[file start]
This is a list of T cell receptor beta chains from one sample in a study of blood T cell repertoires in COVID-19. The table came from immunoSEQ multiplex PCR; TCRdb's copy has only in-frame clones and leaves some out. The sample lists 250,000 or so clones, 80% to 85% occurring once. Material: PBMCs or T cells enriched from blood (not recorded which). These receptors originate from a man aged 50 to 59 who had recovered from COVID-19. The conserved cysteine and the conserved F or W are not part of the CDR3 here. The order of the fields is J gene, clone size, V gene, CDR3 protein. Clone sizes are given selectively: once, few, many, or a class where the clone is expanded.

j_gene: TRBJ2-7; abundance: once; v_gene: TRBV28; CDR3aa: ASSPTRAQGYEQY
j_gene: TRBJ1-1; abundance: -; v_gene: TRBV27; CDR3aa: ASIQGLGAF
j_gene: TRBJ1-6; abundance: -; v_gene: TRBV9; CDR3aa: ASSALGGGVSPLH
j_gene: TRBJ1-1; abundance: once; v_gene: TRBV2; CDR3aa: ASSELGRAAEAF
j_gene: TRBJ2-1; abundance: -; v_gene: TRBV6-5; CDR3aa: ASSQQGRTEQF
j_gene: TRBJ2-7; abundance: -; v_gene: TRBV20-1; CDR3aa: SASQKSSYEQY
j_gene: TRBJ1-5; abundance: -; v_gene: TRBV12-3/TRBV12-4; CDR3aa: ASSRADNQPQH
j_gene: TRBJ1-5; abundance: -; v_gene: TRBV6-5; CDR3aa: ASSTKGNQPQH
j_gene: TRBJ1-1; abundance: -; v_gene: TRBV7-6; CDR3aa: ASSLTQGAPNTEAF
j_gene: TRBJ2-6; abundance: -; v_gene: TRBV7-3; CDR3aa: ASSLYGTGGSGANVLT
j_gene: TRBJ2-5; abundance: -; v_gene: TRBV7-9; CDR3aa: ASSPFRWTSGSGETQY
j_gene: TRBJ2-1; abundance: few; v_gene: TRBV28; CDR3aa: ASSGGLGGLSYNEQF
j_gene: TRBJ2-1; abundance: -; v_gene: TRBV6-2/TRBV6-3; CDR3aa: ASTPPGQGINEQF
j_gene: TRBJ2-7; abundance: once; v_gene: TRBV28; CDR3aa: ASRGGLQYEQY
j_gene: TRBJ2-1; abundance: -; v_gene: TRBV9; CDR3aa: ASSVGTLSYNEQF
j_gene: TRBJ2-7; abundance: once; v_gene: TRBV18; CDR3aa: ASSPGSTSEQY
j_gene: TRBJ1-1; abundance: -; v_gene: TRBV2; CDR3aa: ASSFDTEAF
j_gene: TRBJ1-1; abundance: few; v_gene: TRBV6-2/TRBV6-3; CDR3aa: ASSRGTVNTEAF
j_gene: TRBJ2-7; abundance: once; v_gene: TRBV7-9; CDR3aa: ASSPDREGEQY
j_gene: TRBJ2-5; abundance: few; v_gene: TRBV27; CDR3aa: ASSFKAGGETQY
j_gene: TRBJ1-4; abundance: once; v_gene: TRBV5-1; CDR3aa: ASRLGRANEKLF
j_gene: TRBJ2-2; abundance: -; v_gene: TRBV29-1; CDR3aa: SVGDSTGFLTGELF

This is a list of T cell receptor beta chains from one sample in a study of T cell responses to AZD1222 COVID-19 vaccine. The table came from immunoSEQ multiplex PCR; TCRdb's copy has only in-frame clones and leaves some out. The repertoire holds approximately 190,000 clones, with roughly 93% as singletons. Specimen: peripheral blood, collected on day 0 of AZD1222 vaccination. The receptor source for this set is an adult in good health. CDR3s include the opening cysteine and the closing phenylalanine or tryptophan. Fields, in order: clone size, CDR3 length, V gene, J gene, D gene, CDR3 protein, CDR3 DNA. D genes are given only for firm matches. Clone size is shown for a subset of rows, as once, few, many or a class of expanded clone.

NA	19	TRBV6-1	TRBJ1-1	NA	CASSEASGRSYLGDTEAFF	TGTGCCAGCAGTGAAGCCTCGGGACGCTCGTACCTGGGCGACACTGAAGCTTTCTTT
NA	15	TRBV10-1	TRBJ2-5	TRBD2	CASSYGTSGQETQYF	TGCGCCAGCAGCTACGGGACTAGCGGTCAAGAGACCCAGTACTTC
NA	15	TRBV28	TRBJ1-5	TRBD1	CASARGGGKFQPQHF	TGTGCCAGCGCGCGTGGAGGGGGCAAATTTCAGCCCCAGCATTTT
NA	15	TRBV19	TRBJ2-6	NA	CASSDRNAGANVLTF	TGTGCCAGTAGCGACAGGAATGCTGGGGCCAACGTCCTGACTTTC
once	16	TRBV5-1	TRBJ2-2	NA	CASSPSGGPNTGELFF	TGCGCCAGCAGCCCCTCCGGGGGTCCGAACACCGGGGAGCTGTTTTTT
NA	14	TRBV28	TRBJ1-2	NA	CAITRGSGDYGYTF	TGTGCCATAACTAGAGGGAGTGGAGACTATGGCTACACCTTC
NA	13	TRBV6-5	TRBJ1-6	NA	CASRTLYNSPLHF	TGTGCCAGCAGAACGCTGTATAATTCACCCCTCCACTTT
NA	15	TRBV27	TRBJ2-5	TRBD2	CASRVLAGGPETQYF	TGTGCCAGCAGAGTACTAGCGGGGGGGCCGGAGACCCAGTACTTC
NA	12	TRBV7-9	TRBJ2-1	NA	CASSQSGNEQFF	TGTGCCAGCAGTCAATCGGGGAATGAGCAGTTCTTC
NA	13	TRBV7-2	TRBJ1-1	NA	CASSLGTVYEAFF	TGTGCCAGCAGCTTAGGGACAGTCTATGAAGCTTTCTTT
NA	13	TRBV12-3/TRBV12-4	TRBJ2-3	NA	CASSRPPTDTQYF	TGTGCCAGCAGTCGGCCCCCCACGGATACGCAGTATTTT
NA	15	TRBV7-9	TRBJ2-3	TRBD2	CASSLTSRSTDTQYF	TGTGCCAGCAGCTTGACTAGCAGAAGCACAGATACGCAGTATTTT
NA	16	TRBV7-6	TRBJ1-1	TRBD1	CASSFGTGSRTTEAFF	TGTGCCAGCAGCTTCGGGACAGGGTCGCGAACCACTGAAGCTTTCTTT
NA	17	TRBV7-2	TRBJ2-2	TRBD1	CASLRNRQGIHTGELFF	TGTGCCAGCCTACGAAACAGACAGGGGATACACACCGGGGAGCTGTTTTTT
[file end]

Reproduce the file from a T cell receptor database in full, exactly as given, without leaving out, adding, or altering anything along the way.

This is a list of T cell receptor beta chains from one sample in a study of blood T cell repertoires in COVID-19. The table came from immunoSEQ multiplex PCR; TCRdb's copy has only in-frame clones and leaves some out. The sample lists 250,000 or so clones, 80% to 85% occurring once. Material: PBMCs or T cells enriched from blood (not recorded which). These receptors originate from a man aged 50 to 59 who had recovered from COVID-19. The conserved cysteine and the conserved F or W are not part of the CDR3 here. The order of the fields is J gene, clone size, V gene, CDR3 protein. Clone sizes are given selectively: once, few, many, or a class where the clone is expanded.

j_gene: TRBJ2-7; abundance: once; v_gene: TRBV28; CDR3aa: ASSPTRAQGYEQY
j_gene: TRBJ1-1; abundance: -; v_gene: TRBV27; CDR3aa: ASIQGLGAF
j_gene: TRBJ1-6; abundance: -; v_gene: TRBV9; CDR3aa: ASSALGGGVSPLH
j_gene: TRBJ1-1; abundance: once; v_gene: TRBV2; CDR3aa: ASSELGRAAEAF
j_gene: TRBJ2-1; abundance: -; v_gene: TRBV6-5; CDR3aa: ASSQQGRTEQF
j_gene: TRBJ2-7; abundance: -; v_gene: TRBV20-1; CDR3aa: SASQKSSYEQY
j_gene: TRBJ1-5; abundance: -; v_gene: TRBV12-3/TRBV12-4; CDR3aa: ASSRADNQPQH
j_gene: TRBJ1-5; abundance: -; v_gene: TRBV6-5; CDR3aa: ASSTKGNQPQH
j_gene: TRBJ1-1; abundance: -; v_gene: TRBV7-6; CDR3aa: ASSLTQGAPNTEAF
j_gene: TRBJ2-6; abundance: -; v_gene: TRBV7-3; CDR3aa: ASSLYGTGGSGANVLT
j_gene: TRBJ2-5; abundance: -; v_gene: TRBV7-9; CDR3aa: ASSPFRWTSGSGETQY
j_gene: TRBJ2-1; abundance: few; v_gene: TRBV28; CDR3aa: ASSGGLGGLSYNEQF
j_gene: TRBJ2-1; abundance: -; v_gene: TRBV6-2/TRBV6-3; CDR3aa: ASTPPGQGINEQF
j_gene: TRBJ2-7; abundance: once; v_gene: TRBV28; CDR3aa: ASRGGLQYEQY
j_gene: TRBJ2-1; abundance: -; v_gene: TRBV9; CDR3aa: ASSVGTLSYNEQF
j_gene: TRBJ2-7; abundance: once; v_gene: TRBV18; CDR3aa: ASSPGSTSEQY
j_gene: TRBJ1-1; abundance: -; v_gene: TRBV2; CDR3aa: ASSFDTEAF
j_gene: TRBJ1-1; abundance: few; v_gene: TRBV6-2/TRBV6-3; CDR3aa: ASSRGTVNTEAF
j_gene: TRBJ2-7; abundance: once; v_gene: TRBV7-9; CDR3aa: ASSPDREGEQY
j_gene: TRBJ2-5; abundance: few; v_gene: TRBV27; CDR3aa: ASSFKAGGETQY
j_gene: TRBJ1-4; abundance: once; v_gene: TRBV5-1; CDR3aa: ASRLGRANEKLF
j_gene: TRBJ2-2; abundance: -; v_gene: TRBV29-1; CDR3aa: SVGDSTGFLTGELF

This is a list of T cell receptor beta chains from one sample in a study of T cell responses to AZD1222 COVID-19 vaccine. The table came from immunoSEQ multiplex PCR; TCRdb's copy has only in-frame clones and leaves some out. The repertoire holds approximately 190,000 clones, with roughly 93% as singletons. Specimen: peripheral blood, collected on day 0 of AZD1222 vaccination. The receptor source for this set is an adult in good health. CDR3s include the opening cysteine and the closing phenylalanine or tryptophan. Fields, in order: clone size, CDR3 length, V gene, J gene, D gene, CDR3 protein, CDR3 DNA. D genes are given only for firm matches. Clone size is shown for a subset of rows, as once, few, many or a class of expanded clone.

NA	19	TRBV6-1	TRBJ1-1	NA	CASSEASGRSYLGDTEAFF	TGTGCCAGCAGTGAAGCCTCGGGACGCTCGTACCTGGGCGACACTGAAGCTTTCTTT
NA	15	TRBV10-1	TRBJ2-5	TRBD2	CASSYGTSGQETQYF	TGCGCCAGCAGCTACGGGACTAGCGGTCAAGAGACCCAGTACTTC
NA	15	TRBV28	TRBJ1-5	TRBD1	CASARGGGKFQPQHF	TGTGCCAGCGCGCGTGGAGGGGGCAAATTTCAGCCCCAGCATTTT
NA	15	TRBV19	TRBJ2-6	NA	CASSDRNAGANVLTF	TGTGCCAGTAGCGACAGGAATGCTGGGGCCAACGTCCTGACTTTC
once	16	TRBV5-1	TRBJ2-2	NA	CASSPSGGPNTGELFF	TGCGCCAGCAGCCCCTCCGGGGGTCCGAACACCGGGGAGCTGTTTTTT
NA	14	TRBV28	TRBJ1-2	NA	CAITRGSGDYGYTF	TGTGCCATAACTAGAGGGAGTGGAGACTATGGCTACACCTTC
NA	13	TRBV6-5	TRBJ1-6	NA	CASRTLYNSPLHF	TGTGCCAGCAGAACGCTGTATAATTCACCCCTCCACTTT
NA	15	TRBV27	TRBJ2-5	TRBD2	CASRVLAGGPETQYF	TGTGCCAGCAGAGTACTAGCGGGGGGGCCGGAGACCCAGTACTTC
NA	12	TRBV7-9	TRBJ2-1	NA	CASSQSGNEQFF	TGTGCCAGCAGTCAATCGGGGAATGAGCAGTTCTTC
NA	13	TRBV7-2	TRBJ1-1	NA	CASSLGTVYEAFF	TGTGCCAGCAGCTTAGGGACAGTCTATGAAGCTTTCTTT
NA	13	TRBV12-3/TRBV12-4	TRBJ2-3	NA	CASSRPPTDTQYF	TGTGCCAGCAGTCGGCCCCCCACGGATACGCAGTATTTT
NA	15	TRBV7-9	TRBJ2-3	TRBD2	CASSLTSRSTDTQYF	TGTGCCAGCAGCTTGACTAGCAGAAGCACAGATACGCAGTATTTT
NA	16	TRBV7-6	TRBJ1-1	TRBD1	CASSFGTGSRTTEAFF	TGTGCCAGCAGCTTCGGGACAGGGTCGCGAACCACTGAAGCTTTCTTT
NA	17	TRBV7-2	TRBJ2-2	TRBD1	CASLRNRQGIHTGELFF	TGTGCCAGCCTACGAAACAGACAGGGGATACACACCGGGGAGCTGTTTTTT